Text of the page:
The bacterial infection that develops into periodontal disease first attacks the soft tissues of your gums. However, as the disease advances, bacteria can also destroy the structures that support your teeth. If the infection reaches the roots of your molars or premolars, those teeth may loosen, become misaligned, or risk falling out. Learn how periodontists diagnose and treat periodontal disease when it reaches your back teeth and how you can prevent bone loss around tooth roots.
How Damage To Tooth Roots Is Diagnosed
The roots of molars and premolars (the teeth between your canines and the back molars) branch out in two or three directions, and the area of the teeth where the roots branch out is called a furcation. When periodontal disease reaches the furcation point, periodontists use a probe and X-ray imaging to identify defects at that vulnerable juncture.
Furcation defects are classified by the amount of bone loss detected. Although several classification systems exist, the most widely used one was developed by Irving Glickman:1
- Grade I – An early lesion with only slight bone loss in the furcation
- Grade II – There’s evidence of damaged bone, but some of the alveolar (jaw) bone and the periodontal ligament remain intact. A probe can achieve only partial penetration.
- Grade III – The probe can enter the furcation site with no obstruction, but it’s difficult to see without the use of X-rays because gum tissue gets in the way of the view.
- Grade IV – The inter-radicular bone (the alveolar bone between the roots of these back teeth) is completely destroyed, and the gum tissue has receded enough that an X-ray is not needed to see the opening.
How Does a Periodontist Treat Furcation Defects?
Periodontists need to treat furcation defects quickly to minimize bone loss around tooth roots and avoid the need to extract the tooth. The treatment method will depend on the extent of the furcation defect, but the overall goal is to clean the root area to remove bacterial plaque and tartar.
Scaling And Root Planing
The scaling and root planing process or “deep cleaning”, refers to two separate procedures that have many applications for treating early gum disease. Periodontists generally use scaling and root planing for patients with a Grade I furcation defect.
Using a manual tool or ultrasonic device, a periodontist will remove plaque and tartar from the root surface. Then, a similar tool will smooth out the root surfaces. Root smoothing helps to reduce gum tissue inflammation and allows gums to heal and reattach to the tooth.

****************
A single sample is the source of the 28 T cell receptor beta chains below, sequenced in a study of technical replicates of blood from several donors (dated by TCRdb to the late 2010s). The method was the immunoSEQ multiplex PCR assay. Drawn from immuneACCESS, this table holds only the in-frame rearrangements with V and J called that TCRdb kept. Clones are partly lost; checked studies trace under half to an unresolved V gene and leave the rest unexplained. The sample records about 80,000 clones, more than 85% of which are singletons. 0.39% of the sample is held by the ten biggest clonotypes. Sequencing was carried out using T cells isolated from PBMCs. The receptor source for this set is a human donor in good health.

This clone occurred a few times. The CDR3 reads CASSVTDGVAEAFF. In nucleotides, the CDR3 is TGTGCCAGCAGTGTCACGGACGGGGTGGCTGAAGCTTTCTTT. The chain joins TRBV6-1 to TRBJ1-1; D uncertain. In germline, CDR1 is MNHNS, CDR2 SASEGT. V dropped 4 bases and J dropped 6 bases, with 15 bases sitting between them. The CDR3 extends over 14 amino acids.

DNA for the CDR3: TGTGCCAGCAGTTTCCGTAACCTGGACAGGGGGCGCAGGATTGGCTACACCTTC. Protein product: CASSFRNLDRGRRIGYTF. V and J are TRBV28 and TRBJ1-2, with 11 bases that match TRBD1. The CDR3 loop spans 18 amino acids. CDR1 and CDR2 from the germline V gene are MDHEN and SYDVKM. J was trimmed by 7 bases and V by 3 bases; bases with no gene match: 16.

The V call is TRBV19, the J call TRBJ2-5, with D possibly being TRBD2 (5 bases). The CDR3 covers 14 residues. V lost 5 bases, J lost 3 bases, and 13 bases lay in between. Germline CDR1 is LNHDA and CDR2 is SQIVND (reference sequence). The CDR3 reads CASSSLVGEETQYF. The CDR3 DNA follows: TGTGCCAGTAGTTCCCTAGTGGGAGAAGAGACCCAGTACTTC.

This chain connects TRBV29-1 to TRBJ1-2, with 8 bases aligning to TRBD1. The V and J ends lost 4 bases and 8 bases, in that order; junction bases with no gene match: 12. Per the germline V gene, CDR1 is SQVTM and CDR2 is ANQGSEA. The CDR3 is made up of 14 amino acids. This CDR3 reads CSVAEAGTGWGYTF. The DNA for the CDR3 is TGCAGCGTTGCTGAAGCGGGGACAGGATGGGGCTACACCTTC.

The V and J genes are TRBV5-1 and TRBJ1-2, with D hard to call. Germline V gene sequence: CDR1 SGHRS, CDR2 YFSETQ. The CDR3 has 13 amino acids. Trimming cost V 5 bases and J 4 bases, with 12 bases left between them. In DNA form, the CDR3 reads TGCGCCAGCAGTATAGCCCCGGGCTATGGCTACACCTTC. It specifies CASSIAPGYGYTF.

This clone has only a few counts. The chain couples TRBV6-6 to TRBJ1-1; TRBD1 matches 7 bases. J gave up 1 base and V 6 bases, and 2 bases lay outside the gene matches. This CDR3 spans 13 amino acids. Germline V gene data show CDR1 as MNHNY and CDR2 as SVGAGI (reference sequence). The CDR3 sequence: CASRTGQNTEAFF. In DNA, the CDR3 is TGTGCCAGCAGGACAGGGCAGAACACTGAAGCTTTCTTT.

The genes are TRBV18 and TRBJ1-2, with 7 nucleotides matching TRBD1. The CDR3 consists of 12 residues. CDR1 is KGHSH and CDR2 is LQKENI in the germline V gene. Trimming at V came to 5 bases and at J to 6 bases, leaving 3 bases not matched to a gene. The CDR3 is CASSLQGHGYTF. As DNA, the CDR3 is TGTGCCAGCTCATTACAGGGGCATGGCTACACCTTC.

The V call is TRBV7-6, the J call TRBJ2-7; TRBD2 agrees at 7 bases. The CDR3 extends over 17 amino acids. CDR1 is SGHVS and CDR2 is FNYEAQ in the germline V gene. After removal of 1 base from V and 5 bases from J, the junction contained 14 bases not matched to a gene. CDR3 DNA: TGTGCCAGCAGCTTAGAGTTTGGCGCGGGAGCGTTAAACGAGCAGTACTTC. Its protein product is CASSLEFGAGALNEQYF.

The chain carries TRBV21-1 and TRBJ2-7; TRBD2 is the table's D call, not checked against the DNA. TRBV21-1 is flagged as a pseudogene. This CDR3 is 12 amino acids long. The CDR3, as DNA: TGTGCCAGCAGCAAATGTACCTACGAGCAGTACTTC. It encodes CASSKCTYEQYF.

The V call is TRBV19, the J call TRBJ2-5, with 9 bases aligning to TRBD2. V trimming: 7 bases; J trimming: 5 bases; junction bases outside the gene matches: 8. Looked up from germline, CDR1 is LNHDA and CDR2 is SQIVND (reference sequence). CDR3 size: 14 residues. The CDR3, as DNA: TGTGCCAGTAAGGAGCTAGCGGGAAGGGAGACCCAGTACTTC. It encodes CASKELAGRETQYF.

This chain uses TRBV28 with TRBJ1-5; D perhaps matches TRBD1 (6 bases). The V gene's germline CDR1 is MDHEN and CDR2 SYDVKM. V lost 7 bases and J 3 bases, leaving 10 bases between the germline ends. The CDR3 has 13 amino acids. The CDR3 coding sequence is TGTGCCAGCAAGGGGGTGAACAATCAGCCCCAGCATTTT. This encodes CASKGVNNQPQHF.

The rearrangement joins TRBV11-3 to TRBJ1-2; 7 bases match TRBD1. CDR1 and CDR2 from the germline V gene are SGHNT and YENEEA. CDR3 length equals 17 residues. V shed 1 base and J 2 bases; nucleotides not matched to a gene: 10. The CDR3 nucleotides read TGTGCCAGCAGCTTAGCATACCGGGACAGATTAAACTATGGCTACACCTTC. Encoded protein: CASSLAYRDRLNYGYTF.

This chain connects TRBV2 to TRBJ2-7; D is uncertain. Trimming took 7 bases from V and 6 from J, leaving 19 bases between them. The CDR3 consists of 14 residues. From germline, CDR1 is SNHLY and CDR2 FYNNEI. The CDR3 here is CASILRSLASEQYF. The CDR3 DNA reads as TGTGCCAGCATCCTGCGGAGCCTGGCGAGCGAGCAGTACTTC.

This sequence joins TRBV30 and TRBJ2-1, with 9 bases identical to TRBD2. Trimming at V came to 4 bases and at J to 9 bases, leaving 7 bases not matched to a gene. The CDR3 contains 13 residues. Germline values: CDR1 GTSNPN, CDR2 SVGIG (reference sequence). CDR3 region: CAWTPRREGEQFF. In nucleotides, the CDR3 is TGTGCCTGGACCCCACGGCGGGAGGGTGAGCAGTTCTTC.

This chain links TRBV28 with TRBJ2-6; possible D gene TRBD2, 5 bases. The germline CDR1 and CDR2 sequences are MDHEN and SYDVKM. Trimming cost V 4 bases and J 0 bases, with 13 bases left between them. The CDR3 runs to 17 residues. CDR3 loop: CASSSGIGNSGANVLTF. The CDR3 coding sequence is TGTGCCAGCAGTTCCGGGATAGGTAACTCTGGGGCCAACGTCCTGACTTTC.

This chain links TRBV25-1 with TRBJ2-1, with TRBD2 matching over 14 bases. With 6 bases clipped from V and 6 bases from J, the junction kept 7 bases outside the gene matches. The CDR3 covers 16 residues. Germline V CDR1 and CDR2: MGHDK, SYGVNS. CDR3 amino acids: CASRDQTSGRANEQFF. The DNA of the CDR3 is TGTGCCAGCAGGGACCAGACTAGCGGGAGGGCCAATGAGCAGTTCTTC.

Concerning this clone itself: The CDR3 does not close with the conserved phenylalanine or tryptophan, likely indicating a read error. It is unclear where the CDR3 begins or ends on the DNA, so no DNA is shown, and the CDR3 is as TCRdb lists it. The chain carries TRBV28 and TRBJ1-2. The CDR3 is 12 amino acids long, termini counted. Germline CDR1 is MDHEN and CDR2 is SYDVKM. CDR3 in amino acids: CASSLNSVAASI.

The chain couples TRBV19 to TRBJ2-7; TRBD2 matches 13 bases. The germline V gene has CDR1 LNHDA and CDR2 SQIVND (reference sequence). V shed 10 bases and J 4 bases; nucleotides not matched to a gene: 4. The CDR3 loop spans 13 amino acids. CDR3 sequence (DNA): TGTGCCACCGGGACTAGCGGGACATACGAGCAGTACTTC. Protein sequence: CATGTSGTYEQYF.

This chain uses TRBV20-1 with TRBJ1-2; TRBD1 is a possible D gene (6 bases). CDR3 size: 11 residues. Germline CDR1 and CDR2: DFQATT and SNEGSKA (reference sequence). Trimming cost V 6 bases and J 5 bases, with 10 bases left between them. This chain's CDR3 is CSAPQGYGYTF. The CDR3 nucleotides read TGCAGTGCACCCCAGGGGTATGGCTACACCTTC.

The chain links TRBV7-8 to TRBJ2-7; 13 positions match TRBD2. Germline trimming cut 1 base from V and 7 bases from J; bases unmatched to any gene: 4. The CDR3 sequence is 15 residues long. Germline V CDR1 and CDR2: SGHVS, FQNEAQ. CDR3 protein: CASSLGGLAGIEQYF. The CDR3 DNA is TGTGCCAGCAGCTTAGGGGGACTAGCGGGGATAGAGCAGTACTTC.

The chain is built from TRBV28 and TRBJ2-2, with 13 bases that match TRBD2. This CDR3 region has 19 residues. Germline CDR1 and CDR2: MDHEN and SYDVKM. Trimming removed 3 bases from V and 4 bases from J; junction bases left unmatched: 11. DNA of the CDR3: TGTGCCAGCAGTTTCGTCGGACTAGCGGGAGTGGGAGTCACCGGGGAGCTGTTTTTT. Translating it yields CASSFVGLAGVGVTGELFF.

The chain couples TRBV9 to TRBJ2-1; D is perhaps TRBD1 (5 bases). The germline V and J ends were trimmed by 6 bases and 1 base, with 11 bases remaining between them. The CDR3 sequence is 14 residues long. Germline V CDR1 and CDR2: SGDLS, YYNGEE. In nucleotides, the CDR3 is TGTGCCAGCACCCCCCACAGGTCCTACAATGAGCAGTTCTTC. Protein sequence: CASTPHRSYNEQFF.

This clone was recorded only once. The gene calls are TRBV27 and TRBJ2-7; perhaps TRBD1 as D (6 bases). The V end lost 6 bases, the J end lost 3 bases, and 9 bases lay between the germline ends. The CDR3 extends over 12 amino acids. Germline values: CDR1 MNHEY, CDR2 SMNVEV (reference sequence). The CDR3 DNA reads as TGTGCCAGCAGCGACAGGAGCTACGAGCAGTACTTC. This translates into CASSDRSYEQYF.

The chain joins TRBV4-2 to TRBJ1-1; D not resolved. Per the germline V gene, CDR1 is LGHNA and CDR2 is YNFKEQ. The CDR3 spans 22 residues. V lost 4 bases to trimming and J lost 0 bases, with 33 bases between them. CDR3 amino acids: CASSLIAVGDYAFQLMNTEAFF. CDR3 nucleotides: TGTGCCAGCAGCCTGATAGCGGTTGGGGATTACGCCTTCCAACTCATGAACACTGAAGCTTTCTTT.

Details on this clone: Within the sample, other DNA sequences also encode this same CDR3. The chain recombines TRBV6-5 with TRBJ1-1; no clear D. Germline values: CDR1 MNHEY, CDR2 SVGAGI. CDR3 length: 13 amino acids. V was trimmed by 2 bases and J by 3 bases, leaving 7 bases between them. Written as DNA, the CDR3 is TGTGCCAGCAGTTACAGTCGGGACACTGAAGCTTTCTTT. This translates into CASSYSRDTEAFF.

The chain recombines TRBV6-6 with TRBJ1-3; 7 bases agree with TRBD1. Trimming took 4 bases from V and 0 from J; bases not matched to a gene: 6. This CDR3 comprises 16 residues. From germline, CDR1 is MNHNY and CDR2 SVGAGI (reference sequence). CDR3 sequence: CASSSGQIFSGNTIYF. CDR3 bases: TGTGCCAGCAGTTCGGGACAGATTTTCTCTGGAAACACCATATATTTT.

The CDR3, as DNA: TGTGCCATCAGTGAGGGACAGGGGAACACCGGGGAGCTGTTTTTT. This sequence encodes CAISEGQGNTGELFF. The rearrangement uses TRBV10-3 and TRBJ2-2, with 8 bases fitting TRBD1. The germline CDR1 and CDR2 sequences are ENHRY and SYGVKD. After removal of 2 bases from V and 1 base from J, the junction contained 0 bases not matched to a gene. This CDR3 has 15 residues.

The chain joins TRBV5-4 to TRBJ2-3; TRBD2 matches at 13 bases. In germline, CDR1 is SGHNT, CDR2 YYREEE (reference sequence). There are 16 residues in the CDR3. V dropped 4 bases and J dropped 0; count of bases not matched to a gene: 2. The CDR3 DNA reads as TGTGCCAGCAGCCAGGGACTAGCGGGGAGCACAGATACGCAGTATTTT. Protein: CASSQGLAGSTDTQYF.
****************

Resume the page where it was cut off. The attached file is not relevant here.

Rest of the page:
For furcation defects beyond Grade I, studies have shown that with surgical access, scaling and root planning is more effective. 2
Patients with more severe furcation defects will likely need to regenerate bone tissue, gum tissue, or both.
For gum tissue regeneration, the periodontist will first fold back the tissue to clean it. Then, they will graft gum tissue from a portion of the patient’s mouth to the area, so that fresh and healthy tissue will grow there.
By grafting bone tissue onto the troubled area, the procedure stimulates bone growth. The material used in bone grafting will usually come from the patient’s own body, or a human donor.3
How Can You Prevent Bone Loss Around Tooth Roots?
A periodontist cannot treat all furcation defects successfully, which is particularly true if the defect has grown worse with time.
It’s essential to brush and floss your teeth at least twice a day to avoid tooth root bone loss. Plaque can form and build up on teeth and gums very quickly. And if plaque remains on your teeth for too long, you could set in motion a biological process that allows gum disease to develop. Regular periodontal maintenance appointments are also valuable for overall oral hygiene and health.
A Trusted Periodontist Helps Prevent Bone Loss Around Tooth Roots
At the first sign of gum disease, consult a periodontist. If your gums are puffy, red, painful to the touch, or you notice blood in the sink when you brush your teeth, make an appointment right away. The sooner a periodontist can diagnose gum disease, the more likely you’ll be able to save your teeth.
Dr. Thomas Zahavi leads the highly qualified periodontists, hygienists, and treatment assistants at Dental Implants & Periodontal Health of Rochester. When you visit our practice, you’ll receive an accurate diagnosis, honest feedback, and exceptional care from all of our skilled practitioners. Find out why so many in the Rochester area are loyal patients and recommend our services. Call us at 585.685.2005 or contact us here.